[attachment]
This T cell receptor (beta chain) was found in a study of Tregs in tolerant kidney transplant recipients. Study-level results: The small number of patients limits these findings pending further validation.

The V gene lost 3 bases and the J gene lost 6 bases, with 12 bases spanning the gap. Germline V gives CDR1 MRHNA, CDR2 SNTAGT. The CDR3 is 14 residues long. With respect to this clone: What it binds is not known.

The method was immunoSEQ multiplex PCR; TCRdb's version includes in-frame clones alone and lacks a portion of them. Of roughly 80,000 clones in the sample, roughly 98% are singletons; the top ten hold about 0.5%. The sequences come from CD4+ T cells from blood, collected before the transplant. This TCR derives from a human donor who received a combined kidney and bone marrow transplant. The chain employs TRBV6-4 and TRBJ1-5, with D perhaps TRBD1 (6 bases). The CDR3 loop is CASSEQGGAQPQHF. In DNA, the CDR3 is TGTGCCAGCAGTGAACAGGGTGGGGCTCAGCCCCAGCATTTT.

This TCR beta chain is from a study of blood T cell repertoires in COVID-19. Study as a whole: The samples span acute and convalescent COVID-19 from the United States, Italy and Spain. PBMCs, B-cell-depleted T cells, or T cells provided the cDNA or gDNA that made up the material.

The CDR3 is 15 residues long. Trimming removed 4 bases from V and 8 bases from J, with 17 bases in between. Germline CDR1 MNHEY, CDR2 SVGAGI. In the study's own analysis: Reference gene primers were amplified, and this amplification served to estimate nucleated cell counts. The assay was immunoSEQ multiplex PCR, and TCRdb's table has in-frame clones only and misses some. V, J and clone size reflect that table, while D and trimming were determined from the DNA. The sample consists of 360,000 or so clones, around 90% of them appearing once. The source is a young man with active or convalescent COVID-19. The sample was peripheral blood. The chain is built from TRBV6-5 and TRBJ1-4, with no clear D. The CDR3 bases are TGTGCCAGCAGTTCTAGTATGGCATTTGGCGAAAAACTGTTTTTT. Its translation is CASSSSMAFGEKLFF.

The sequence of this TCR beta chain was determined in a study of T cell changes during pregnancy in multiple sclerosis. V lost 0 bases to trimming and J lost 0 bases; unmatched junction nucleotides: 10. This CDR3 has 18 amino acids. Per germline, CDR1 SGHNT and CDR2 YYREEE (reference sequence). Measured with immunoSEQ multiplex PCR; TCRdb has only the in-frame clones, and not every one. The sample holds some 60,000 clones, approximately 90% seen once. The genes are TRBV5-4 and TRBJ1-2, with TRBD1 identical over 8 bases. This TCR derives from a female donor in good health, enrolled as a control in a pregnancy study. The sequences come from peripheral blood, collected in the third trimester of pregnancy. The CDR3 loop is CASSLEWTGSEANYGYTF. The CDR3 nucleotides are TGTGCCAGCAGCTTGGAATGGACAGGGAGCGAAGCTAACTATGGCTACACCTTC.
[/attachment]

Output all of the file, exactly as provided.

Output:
This T cell receptor (beta chain) was found in a study of Tregs in tolerant kidney transplant recipients. Study-level results: The small number of patients limits these findings pending further validation.

The V gene lost 3 bases and the J gene lost 6 bases, with 12 bases spanning the gap. Germline V gives CDR1 MRHNA, CDR2 SNTAGT. The CDR3 is 14 residues long. With respect to this clone: What it binds is not known.

The method was immunoSEQ multiplex PCR; TCRdb's version includes in-frame clones alone and lacks a portion of them. Of roughly 80,000 clones in the sample, roughly 98% are singletons; the top ten hold about 0.5%. The sequences come from CD4+ T cells from blood, collected before the transplant. This TCR derives from a human donor who received a combined kidney and bone marrow transplant. The chain employs TRBV6-4 and TRBJ1-5, with D perhaps TRBD1 (6 bases). The CDR3 loop is CASSEQGGAQPQHF. In DNA, the CDR3 is TGTGCCAGCAGTGAACAGGGTGGGGCTCAGCCCCAGCATTTT.

This TCR beta chain is from a study of blood T cell repertoires in COVID-19. Study as a whole: The samples span acute and convalescent COVID-19 from the United States, Italy and Spain. PBMCs, B-cell-depleted T cells, or T cells provided the cDNA or gDNA that made up the material.

The CDR3 is 15 residues long. Trimming removed 4 bases from V and 8 bases from J, with 17 bases in between. Germline CDR1 MNHEY, CDR2 SVGAGI. In the study's own analysis: Reference gene primers were amplified, and this amplification served to estimate nucleated cell counts. The assay was immunoSEQ multiplex PCR, and TCRdb's table has in-frame clones only and misses some. V, J and clone size reflect that table, while D and trimming were determined from the DNA. The sample consists of 360,000 or so clones, around 90% of them appearing once. The source is a young man with active or convalescent COVID-19. The sample was peripheral blood. The chain is built from TRBV6-5 and TRBJ1-4, with no clear D. The CDR3 bases are TGTGCCAGCAGTTCTAGTATGGCATTTGGCGAAAAACTGTTTTTT. Its translation is CASSSSMAFGEKLFF.

The sequence of this TCR beta chain was determined in a study of T cell changes during pregnancy in multiple sclerosis. V lost 0 bases to trimming and J lost 0 bases; unmatched junction nucleotides: 10. This CDR3 has 18 amino acids. Per germline, CDR1 SGHNT and CDR2 YYREEE (reference sequence). Measured with immunoSEQ multiplex PCR; TCRdb has only the in-frame clones, and not every one. The sample holds some 60,000 clones, approximately 90% seen once. The genes are TRBV5-4 and TRBJ1-2, with TRBD1 identical over 8 bases. This TCR derives from a female donor in good health, enrolled as a control in a pregnancy study. The sequences come from peripheral blood, collected in the third trimester of pregnancy. The CDR3 loop is CASSLEWTGSEANYGYTF. The CDR3 nucleotides are TGTGCCAGCAGCTTGGAATGGACAGGGAGCGAAGCTAACTATGGCTACACCTTC.